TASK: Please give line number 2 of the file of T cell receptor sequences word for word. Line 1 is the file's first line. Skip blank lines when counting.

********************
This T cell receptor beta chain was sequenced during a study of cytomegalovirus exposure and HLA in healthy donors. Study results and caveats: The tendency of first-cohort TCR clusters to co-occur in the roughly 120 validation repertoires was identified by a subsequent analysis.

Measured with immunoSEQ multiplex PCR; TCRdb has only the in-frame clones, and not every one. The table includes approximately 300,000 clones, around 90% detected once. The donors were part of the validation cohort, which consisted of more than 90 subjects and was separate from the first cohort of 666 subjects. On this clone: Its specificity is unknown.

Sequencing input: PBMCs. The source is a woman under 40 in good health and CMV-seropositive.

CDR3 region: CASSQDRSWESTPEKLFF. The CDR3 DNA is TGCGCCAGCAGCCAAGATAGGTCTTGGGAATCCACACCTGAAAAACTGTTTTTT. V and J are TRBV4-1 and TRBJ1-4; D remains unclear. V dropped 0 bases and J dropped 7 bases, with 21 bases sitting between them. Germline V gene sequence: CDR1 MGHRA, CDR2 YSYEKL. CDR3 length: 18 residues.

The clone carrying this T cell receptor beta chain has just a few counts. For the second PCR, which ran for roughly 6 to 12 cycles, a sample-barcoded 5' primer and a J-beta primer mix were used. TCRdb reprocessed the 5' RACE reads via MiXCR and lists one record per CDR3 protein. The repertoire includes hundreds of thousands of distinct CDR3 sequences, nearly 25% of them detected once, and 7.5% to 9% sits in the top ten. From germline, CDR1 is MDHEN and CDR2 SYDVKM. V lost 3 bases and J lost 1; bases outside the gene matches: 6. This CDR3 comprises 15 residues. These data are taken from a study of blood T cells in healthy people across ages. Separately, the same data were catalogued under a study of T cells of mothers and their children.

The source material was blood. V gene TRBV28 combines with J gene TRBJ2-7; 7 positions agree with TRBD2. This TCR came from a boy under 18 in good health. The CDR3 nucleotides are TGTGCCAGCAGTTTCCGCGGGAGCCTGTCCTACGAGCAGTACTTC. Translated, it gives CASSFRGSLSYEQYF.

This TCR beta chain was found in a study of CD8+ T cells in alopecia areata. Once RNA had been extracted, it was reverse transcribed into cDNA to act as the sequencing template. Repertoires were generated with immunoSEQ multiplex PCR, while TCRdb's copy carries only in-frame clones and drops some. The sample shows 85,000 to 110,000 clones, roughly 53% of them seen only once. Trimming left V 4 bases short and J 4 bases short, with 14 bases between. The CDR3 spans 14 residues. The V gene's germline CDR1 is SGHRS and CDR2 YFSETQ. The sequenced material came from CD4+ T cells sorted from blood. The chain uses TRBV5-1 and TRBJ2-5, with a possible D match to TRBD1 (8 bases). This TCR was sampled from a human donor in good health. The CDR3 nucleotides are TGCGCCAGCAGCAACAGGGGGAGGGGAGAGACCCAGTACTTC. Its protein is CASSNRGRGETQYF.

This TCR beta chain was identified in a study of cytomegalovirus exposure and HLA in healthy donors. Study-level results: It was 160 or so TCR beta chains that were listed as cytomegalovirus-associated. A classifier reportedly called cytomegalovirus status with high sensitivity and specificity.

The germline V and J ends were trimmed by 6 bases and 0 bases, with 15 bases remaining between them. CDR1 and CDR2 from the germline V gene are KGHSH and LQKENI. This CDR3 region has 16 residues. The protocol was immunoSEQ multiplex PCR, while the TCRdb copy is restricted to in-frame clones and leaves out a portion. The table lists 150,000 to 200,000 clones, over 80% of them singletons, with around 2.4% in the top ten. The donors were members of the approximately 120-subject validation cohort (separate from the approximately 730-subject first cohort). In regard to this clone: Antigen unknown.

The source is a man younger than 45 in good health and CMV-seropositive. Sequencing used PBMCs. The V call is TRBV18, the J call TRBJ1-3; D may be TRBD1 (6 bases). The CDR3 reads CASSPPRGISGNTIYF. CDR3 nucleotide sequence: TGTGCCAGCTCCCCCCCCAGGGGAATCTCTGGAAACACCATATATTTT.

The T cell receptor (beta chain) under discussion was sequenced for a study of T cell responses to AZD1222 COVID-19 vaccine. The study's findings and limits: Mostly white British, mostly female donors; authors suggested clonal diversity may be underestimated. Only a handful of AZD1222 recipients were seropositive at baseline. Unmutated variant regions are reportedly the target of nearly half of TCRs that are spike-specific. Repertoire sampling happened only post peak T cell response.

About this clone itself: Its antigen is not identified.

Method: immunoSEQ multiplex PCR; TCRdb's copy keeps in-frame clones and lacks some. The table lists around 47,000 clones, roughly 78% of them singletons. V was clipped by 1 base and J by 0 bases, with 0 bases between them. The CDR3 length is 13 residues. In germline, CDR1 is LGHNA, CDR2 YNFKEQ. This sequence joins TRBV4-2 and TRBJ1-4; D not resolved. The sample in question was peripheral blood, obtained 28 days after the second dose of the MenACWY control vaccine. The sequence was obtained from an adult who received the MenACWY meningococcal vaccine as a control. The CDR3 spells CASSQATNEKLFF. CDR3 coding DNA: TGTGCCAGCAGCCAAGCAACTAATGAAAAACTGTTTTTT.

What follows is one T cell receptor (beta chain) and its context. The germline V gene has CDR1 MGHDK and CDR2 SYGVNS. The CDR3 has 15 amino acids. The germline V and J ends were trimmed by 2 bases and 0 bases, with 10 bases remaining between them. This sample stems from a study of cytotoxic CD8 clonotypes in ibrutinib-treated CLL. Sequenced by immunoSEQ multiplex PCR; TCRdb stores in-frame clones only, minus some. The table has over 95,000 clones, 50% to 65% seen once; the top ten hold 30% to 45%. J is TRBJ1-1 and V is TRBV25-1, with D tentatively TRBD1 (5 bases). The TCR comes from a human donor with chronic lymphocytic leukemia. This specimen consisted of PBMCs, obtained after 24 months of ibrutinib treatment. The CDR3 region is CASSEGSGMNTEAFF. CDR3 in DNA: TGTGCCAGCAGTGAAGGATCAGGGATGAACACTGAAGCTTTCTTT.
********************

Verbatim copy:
Measured with immunoSEQ multiplex PCR; TCRdb has only the in-frame clones, and not every one. The table includes approximately 300,000 clones, around 90% detected once. The donors were part of the validation cohort, which consisted of more than 90 subjects and was separate from the first cohort of 666 subjects. On this clone: Its specificity is unknown.